Black Meetings and Tourism

September/October 2014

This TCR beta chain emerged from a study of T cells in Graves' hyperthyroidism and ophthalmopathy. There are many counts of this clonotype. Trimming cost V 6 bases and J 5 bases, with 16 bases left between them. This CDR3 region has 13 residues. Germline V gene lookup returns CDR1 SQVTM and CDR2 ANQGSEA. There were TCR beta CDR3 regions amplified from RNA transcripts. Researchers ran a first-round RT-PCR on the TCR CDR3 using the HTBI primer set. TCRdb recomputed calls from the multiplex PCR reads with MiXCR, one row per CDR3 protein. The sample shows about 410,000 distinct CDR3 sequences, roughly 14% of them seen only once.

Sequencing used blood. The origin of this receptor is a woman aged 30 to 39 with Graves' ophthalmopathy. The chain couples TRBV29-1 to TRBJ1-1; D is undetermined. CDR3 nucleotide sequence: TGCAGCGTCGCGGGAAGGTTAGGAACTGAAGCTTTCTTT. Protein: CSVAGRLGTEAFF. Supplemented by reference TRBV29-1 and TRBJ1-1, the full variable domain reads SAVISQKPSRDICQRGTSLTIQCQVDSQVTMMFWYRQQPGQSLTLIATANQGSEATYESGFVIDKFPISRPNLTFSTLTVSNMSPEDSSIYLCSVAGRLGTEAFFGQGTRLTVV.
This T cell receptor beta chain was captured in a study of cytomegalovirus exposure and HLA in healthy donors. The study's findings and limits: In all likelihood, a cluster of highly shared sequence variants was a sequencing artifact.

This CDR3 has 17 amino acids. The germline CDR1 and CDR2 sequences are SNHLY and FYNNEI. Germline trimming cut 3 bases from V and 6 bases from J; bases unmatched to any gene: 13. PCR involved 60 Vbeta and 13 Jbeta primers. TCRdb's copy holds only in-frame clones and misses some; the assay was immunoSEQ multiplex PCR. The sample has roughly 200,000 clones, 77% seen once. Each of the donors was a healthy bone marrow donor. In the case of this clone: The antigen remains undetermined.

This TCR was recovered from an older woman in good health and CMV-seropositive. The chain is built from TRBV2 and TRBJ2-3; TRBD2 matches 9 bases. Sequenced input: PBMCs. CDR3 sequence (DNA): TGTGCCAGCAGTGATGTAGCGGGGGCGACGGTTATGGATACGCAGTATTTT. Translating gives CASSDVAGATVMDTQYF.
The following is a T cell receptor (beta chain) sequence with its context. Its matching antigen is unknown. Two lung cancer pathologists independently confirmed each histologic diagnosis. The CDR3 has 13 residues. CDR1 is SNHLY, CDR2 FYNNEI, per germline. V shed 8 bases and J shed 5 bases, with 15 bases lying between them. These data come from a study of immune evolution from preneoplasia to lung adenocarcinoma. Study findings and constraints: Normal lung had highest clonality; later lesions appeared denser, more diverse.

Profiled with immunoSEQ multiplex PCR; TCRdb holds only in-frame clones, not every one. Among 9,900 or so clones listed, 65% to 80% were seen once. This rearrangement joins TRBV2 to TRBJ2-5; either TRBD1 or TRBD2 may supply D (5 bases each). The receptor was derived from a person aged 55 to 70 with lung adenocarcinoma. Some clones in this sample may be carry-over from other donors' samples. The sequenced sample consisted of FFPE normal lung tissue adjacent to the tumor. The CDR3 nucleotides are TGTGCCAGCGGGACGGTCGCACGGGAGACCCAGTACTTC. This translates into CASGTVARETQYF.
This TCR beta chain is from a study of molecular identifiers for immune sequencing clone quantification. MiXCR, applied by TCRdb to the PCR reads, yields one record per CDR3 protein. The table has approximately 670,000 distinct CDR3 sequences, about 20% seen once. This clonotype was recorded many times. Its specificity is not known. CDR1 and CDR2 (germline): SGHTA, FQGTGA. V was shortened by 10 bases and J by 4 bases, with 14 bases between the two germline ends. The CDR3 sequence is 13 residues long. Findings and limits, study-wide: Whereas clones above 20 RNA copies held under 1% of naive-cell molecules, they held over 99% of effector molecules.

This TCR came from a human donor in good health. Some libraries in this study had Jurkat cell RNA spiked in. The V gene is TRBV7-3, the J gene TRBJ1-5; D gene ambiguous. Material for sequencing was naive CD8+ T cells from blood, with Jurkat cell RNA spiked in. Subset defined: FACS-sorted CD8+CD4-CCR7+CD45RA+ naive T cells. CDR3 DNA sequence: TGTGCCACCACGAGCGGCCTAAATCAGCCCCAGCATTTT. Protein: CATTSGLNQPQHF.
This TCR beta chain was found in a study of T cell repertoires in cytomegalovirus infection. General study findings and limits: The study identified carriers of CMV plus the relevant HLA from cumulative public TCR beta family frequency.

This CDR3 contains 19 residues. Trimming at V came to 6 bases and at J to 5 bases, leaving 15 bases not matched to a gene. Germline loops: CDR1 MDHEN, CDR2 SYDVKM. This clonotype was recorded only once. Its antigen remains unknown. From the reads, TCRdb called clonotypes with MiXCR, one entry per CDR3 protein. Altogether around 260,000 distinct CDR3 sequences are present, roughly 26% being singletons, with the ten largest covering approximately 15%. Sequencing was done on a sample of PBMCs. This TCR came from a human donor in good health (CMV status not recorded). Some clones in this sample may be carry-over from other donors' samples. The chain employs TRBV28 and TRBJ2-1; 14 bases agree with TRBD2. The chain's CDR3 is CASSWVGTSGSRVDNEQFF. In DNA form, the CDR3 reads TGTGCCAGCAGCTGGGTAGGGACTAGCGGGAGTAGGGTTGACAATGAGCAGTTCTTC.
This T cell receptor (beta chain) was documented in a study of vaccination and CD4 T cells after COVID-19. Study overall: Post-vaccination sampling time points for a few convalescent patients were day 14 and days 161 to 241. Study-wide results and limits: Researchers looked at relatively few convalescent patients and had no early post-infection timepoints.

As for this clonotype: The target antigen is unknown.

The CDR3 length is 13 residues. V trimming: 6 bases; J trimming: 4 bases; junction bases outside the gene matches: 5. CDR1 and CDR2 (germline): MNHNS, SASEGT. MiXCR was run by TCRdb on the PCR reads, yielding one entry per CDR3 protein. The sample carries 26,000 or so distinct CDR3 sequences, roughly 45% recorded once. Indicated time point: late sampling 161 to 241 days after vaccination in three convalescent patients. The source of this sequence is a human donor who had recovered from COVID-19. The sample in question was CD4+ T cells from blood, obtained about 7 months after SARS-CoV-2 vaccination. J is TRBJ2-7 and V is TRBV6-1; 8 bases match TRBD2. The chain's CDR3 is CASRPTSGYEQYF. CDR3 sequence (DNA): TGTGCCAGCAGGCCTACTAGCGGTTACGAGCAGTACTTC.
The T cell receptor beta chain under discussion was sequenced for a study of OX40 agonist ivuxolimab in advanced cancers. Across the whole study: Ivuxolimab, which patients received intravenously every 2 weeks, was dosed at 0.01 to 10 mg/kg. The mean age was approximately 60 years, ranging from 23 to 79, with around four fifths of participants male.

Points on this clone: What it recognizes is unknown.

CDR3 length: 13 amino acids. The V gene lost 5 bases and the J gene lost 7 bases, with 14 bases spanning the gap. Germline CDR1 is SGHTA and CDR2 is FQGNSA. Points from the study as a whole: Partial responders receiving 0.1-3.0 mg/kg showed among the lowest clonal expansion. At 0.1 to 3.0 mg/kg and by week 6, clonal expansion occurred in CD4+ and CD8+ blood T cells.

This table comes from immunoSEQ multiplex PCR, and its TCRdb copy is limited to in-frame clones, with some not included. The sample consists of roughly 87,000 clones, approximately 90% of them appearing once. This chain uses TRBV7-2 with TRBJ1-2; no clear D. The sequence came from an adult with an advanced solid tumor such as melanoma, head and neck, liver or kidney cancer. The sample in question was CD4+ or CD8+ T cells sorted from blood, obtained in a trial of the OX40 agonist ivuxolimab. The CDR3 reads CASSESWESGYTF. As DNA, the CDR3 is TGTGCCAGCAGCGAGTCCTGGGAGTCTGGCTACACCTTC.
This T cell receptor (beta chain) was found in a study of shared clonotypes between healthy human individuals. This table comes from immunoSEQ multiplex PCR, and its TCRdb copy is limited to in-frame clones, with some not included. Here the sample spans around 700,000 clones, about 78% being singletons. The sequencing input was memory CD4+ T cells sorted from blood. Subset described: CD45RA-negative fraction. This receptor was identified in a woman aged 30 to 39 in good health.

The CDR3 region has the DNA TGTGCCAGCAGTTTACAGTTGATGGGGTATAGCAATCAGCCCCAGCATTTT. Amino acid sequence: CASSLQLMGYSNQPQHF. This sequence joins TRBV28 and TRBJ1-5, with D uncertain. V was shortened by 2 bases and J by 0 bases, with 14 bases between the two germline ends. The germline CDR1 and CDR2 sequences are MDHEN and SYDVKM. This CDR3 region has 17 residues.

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B M & T ••• September/October 2014 ••• 18 ILLINOIS Millennium Park continues to be one of the Windy City's hottest hangouts, while one of Chicago's most notable Black heritage attractions is the Dusable Museum of African-American History. Lisle, situated 60 miles west of the city in the region known as Chicagoland, offers meeting space for 40 to 50 people at Lisle Station Park. The setting is an 1874 CB&Q Railroad Depot. Moline boasts the "world's most comprehensive agricultural exhibit," in its John Deere Pavilion. For a memorable group outing, consider a Mississippi River cruise aboard the ration Belle. The Peoria Civic Center, containing 110,000 sq. ft. of exhibit space, is the largest event venue in Downstate Illinois. Two good leisure time options are the Peoria Glen Oak Zoo and the Peoria Riverfront. At Rockford's marquee attraction, the Burpee Museum of Natural History, the famous T-rex Skeleton Jane has now been joined by Homer, a juvenile Triceratops. The Discovery Center Museum and CoCo Key Water Resort offer more family-friendly diversions. INDIANA The Indiana University Art Museum in Bloomington houses an impressive collection of African masks. Visitors can also appreciate the art of the museum's architectural design by I.M. Pei. Outdoor enthusi- asts can enjoy kayaking and canoeing on Lake Monroe, 10 miles south- east of the city. Evansville's Angel Mound State Historic Site is a living history village depicting the Native American heritage of the area. Two more local attractions are the Mesker Park Zoo & Botanic Garden and the Koch Family Children's Museum of Evansville. Fort Wayne also has some notable attractions with kid appeal, includ- ing the Fort Wayne Children's Zoo; Science Central, and hands-on museum; and one of the city's top events, the Johnny Appleseed Festival in September. Massachusetts Avenue is a favorite shopping, dining and entertain- ment hub in Indianapolis. Other places to see include the Indianapolis Museum of Contemporary Art, the Children's Museum of Indianapolis and nearby White River State Park. IOWA In northeast Iowa, a network of sites highlighting the state's agricul- tural heritage has been designated as the Silos and Smokestacks National Heritage Area. But there is much more to the Hawkeye State than farming. Cedar Rapids, the state's second largest city, is home to the African American Museum of Iowa. It's also the site of the Home and studio of It's the place where you'll find the nation's largest African-American cultural museum and its oldest Black theater, a land where civil rights history was made and a revolutionary Black music sound was born. It's the home of America's largest shopping mall and the largest musical festival on the planet. The Midwest, sometimes called America's Heartland, is teeming with interesting places to see and fun things to do. Its central location makes it accessible to travelers f rom most points on the U.S. mainland. And with a variety of venues ranging from large state-of-the-art convention centers to casinos and water parks, the region's meeting spaces can accommodate all kinds of groups. Read on for a taste of what this region has in store. B Y B U C K S A M U E L S

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